Greater representation in our own voices–that’s the high, thin sound toward which I’m running! What about you? What’s next for you? What are you working on now?
Judith Katz: Well, for a number of years I was working on a more realistic somewhat contemporary novel which has been in a drawer for about five years…and I have begun in earnest continuations of both Nadine’s story and the stories of Hankus and Sofia from The Escape Artist. And then I got sick with non-Hodgkins lymphoma–two different kinds within the span of three years and while I am recovered (for now) I’m still trying to get my reading and writing chops back. I’ve been doing these short little pieces which my publicist. Michele Karlsberg, has been placing in on-line journals, and those are like going to the gym–my writing muscles are coming back. But they aren’t fiction, they are a whole other kind of writing, and while I enjoy the exercise of being a smarty pants lesbian elder, I really am looking forward to diving back into characters and mythos–ie, I want to continue writing us (Jewish dykes) into literary history. I am particularly interested in the community of Jewish women composers in Holland who were resistors during World War II. Some of them had women lovers. A perfect crowd for Hankus and Sofia to fall in with, don’t you think?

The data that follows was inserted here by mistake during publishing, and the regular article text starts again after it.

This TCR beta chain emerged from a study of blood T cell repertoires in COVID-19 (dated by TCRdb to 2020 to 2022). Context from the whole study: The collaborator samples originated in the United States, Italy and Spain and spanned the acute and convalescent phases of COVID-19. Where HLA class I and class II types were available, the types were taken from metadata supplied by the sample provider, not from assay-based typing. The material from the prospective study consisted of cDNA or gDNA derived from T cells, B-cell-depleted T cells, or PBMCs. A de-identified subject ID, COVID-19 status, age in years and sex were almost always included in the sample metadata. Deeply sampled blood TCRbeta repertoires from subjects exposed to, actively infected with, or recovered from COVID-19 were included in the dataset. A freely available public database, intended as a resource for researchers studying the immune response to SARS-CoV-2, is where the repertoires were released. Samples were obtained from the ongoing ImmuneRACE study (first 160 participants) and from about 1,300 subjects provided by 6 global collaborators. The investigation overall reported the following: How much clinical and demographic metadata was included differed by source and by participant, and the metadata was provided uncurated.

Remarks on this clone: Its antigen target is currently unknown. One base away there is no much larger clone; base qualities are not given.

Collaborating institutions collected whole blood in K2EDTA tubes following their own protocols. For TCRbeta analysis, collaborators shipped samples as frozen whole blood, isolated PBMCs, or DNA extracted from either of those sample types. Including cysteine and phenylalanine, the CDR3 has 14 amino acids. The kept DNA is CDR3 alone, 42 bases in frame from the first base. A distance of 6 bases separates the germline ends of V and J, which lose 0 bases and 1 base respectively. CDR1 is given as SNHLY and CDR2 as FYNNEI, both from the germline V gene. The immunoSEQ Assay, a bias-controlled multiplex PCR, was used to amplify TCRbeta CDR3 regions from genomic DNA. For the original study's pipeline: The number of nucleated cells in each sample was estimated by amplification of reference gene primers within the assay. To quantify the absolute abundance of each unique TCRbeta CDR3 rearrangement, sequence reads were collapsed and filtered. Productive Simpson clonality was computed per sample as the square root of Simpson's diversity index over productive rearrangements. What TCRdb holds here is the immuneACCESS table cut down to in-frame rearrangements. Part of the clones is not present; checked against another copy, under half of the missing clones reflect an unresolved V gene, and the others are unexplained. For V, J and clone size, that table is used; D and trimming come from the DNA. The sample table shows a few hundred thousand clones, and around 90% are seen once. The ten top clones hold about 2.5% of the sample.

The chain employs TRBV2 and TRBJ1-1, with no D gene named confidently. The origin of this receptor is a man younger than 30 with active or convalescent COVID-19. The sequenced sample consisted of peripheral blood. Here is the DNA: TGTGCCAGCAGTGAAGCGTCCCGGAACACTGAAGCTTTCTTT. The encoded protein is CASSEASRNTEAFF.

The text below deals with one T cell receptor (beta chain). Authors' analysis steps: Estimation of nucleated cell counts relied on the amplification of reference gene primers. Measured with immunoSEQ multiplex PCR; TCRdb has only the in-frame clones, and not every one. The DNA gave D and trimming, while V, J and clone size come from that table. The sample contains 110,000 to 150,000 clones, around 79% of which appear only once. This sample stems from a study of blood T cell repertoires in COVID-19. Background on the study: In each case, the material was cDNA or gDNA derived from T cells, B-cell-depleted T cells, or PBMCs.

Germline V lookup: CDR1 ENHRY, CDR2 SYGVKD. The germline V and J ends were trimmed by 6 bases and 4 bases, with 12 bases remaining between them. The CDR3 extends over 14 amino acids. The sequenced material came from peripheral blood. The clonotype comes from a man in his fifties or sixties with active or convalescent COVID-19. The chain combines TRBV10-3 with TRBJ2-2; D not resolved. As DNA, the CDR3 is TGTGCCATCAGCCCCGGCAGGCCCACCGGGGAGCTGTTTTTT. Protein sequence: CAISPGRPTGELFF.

What’s on the boards for you?
Hilary Zaid: I was at work for quite a long time on a project that updated Patience & Sarah, a classic of lesbian literature that was very avante garde when it was published in 1969 and which I was absolutely taken with when I first discovered it in the children’s section of my local library a few years ago. I was soldiering away at a revision of my Patience project this fall and then the election happened and brought with it this sense of tremendous futility; I couldn’t move forward with the project, which felt meaningless in the face of historical realities, and I really thought it was Trump. Finally, though, I realized that the novel was missing a key plot mechanism and it just didn’t have enough momentum to move forward. It turns out that it’s really hard to “update” some of the old, queer classics because being queer–and the dangers associated with coming out–used to be a plot and now it mostly isn’t. (Some of our most interesting lesbian writing these days is coming from writers like Chinelo Okparanta and Nicole Dennis-Benn and Lesley Nneka Arimah, who are setting stories in countries where homophobia can still work as a major plot element–which is to say that the locus of that plot has had to shift.)
Ultimately, I put that novel in the proverbial drawer for the sake of something completely different: a novel about the power of the written letter in a digital age and the problems of anonymity and privacy in the world of surveillance capitalism. Writing about the present, I’ve discovered with Paper Is White, is always fraught, because the present is always becoming the past and–as it turns out–the future can start looking a lot like the past, too!
Judith Katz: Yes, especially in this fraught political time
Hilary Zaid: But it’s a place to start.